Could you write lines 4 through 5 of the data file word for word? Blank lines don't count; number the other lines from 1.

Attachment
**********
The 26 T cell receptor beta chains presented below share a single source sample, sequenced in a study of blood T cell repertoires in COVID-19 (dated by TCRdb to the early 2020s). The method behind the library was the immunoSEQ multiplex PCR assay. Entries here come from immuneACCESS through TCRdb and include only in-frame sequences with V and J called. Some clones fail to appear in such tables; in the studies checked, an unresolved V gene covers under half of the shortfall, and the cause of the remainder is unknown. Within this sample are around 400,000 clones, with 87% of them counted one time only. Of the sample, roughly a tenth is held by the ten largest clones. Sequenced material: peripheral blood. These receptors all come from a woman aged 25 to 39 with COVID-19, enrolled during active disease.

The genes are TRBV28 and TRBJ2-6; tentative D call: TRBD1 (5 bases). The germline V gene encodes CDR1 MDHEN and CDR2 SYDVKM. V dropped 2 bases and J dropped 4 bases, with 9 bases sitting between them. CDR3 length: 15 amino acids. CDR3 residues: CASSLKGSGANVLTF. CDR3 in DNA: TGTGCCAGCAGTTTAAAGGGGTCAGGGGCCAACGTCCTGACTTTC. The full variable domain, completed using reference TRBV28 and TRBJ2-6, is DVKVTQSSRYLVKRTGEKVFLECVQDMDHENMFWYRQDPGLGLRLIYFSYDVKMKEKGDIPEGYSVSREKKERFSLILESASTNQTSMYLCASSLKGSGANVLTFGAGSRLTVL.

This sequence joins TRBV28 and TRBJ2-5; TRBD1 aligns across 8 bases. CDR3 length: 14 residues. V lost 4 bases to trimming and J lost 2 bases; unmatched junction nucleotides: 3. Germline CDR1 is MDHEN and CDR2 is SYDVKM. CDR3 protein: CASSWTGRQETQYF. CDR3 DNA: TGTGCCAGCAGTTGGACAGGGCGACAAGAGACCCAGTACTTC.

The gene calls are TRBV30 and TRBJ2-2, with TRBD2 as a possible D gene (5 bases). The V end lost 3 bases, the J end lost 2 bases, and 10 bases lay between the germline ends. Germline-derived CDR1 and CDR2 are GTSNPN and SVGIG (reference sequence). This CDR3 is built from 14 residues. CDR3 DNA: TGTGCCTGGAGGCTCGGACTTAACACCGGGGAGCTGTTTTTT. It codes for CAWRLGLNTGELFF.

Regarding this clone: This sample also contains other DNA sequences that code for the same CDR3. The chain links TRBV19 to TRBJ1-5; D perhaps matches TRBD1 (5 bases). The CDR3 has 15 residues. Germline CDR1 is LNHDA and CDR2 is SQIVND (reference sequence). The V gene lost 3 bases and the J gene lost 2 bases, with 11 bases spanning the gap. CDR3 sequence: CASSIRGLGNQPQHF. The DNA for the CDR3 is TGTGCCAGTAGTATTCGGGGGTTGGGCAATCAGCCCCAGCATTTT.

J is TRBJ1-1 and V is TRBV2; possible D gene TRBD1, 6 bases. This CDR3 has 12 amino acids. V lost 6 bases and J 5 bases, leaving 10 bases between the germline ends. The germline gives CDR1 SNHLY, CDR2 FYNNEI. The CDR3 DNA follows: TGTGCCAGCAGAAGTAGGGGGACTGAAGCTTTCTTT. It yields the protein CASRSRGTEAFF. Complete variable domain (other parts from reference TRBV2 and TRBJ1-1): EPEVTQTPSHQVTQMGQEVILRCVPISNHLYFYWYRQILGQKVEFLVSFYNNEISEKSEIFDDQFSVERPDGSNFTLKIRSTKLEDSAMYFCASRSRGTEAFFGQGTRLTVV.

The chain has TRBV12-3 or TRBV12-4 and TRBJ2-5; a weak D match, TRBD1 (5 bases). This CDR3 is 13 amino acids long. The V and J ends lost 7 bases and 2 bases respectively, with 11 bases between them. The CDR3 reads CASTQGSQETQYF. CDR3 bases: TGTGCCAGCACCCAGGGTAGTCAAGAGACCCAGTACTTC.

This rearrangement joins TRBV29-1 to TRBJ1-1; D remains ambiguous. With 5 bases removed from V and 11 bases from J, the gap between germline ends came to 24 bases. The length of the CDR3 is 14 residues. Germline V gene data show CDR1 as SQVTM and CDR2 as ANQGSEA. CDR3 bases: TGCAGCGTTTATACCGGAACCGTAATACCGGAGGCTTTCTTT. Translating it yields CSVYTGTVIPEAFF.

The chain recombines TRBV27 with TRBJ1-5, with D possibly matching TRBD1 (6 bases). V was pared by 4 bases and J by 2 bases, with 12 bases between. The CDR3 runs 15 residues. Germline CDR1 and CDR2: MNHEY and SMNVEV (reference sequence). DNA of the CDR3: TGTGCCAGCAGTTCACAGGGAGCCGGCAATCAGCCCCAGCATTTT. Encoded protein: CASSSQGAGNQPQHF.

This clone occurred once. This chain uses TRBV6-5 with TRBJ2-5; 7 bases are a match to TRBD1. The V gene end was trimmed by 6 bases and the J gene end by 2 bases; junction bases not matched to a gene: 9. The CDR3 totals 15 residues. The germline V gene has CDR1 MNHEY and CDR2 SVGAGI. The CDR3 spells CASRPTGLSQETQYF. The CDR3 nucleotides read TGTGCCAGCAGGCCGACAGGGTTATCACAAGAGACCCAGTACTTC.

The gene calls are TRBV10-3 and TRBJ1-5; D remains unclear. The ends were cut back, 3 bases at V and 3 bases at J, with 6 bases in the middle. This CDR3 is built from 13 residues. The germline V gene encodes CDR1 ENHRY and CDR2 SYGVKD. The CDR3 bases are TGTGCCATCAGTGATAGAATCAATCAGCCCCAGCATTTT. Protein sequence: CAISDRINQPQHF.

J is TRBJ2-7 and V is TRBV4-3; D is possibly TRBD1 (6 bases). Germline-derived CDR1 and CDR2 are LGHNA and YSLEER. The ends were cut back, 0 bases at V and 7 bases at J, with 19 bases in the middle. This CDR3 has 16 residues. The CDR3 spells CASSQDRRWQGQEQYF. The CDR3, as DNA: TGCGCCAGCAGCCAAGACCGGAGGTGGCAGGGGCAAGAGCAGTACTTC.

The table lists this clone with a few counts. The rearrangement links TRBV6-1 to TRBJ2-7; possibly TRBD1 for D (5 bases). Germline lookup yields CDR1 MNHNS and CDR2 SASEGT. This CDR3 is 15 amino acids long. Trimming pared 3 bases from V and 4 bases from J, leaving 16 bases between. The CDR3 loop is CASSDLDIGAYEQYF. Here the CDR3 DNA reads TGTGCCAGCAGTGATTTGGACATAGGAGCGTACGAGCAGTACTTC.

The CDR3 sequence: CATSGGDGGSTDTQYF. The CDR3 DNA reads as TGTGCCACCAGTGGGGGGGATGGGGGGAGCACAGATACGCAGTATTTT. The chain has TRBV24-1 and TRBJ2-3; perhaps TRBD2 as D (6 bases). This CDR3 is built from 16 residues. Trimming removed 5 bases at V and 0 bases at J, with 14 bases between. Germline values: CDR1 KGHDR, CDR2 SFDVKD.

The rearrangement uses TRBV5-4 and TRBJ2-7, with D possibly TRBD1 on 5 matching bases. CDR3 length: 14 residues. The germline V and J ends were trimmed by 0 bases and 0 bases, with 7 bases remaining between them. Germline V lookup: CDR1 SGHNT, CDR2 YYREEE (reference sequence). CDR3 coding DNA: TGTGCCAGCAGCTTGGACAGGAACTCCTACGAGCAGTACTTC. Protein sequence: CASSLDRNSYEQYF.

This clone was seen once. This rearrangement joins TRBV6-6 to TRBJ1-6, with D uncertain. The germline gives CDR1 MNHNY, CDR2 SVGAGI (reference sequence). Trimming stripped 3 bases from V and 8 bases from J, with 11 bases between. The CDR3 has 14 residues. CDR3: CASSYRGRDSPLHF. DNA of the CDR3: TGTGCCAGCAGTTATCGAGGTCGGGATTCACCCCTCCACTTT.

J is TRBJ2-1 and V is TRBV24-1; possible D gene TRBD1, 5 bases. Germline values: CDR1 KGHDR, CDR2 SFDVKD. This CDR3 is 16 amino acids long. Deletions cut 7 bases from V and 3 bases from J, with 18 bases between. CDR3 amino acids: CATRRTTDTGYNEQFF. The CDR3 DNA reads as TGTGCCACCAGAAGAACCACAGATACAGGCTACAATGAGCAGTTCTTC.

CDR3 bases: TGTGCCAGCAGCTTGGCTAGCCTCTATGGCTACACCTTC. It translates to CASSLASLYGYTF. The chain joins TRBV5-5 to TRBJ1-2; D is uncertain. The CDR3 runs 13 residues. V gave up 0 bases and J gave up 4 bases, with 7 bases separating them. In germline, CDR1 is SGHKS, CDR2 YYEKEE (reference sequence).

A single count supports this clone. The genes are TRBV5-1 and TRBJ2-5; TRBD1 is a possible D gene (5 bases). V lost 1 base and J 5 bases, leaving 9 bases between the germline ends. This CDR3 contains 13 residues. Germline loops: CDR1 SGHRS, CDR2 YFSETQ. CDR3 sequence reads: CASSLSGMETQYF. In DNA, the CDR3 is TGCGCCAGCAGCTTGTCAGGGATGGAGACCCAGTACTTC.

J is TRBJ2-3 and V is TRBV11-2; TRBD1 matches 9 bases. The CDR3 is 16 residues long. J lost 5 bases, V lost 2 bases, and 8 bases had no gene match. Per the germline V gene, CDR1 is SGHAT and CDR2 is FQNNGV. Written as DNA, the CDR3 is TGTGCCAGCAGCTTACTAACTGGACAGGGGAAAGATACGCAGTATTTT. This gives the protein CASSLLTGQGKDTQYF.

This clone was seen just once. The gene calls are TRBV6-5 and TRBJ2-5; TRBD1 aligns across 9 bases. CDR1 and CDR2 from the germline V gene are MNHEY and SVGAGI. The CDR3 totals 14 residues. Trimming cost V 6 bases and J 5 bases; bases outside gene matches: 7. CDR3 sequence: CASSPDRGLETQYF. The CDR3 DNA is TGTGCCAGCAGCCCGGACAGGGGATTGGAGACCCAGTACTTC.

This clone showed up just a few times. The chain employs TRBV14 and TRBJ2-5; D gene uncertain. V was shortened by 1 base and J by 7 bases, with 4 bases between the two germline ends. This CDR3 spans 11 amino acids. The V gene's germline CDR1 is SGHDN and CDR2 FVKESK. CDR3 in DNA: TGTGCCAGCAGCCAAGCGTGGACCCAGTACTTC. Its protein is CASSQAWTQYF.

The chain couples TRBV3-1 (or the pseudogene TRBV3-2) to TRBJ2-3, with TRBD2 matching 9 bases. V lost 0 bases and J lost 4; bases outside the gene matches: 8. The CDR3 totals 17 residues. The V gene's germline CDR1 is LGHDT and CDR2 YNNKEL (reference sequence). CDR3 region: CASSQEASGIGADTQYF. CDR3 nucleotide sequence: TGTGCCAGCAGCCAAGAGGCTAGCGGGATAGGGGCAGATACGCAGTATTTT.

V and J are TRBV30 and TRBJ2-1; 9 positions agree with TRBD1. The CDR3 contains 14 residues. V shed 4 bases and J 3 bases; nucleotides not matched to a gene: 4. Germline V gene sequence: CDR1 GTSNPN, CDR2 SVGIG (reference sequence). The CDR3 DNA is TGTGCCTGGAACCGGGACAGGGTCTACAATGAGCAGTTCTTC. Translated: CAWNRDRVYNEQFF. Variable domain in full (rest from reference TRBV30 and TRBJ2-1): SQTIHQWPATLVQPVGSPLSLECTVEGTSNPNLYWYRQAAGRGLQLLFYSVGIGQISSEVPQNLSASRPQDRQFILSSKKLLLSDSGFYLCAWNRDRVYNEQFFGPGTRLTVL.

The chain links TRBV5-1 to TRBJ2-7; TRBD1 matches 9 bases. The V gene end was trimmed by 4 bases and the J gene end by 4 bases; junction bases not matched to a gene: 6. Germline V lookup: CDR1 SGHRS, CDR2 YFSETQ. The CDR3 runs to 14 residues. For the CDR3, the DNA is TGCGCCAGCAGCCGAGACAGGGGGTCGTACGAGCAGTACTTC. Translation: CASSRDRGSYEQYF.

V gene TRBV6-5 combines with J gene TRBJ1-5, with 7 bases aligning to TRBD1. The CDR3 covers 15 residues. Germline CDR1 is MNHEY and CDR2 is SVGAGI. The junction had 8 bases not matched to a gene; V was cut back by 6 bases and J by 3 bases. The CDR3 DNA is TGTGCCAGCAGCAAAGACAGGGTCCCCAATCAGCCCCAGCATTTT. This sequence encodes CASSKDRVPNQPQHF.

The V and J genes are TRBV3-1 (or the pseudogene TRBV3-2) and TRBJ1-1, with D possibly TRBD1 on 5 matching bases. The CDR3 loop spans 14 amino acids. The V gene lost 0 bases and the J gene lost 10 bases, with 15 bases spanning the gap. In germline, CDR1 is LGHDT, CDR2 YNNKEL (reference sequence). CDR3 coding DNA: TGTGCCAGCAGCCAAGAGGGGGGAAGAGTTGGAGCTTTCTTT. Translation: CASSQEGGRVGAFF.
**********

The gene calls are TRBV30 and TRBJ2-2, with TRBD2 as a possible D gene (5 bases). The V end lost 3 bases, the J end lost 2 bases, and 10 bases lay between the germline ends. Germline-derived CDR1 and CDR2 are GTSNPN and SVGIG (reference sequence). This CDR3 is built from 14 residues. CDR3 DNA: TGTGCCTGGAGGCTCGGACTTAACACCGGGGAGCTGTTTTTT. It codes for CAWRLGLNTGELFF.

Regarding this clone: This sample also contains other DNA sequences that code for the same CDR3. The chain links TRBV19 to TRBJ1-5; D perhaps matches TRBD1 (5 bases). The CDR3 has 15 residues. Germline CDR1 is LNHDA and CDR2 is SQIVND (reference sequence). The V gene lost 3 bases and the J gene lost 2 bases, with 11 bases spanning the gap. CDR3 sequence: CASSIRGLGNQPQHF. The DNA for the CDR3 is TGTGCCAGTAGTATTCGGGGGTTGGGCAATCAGCCCCAGCATTTT.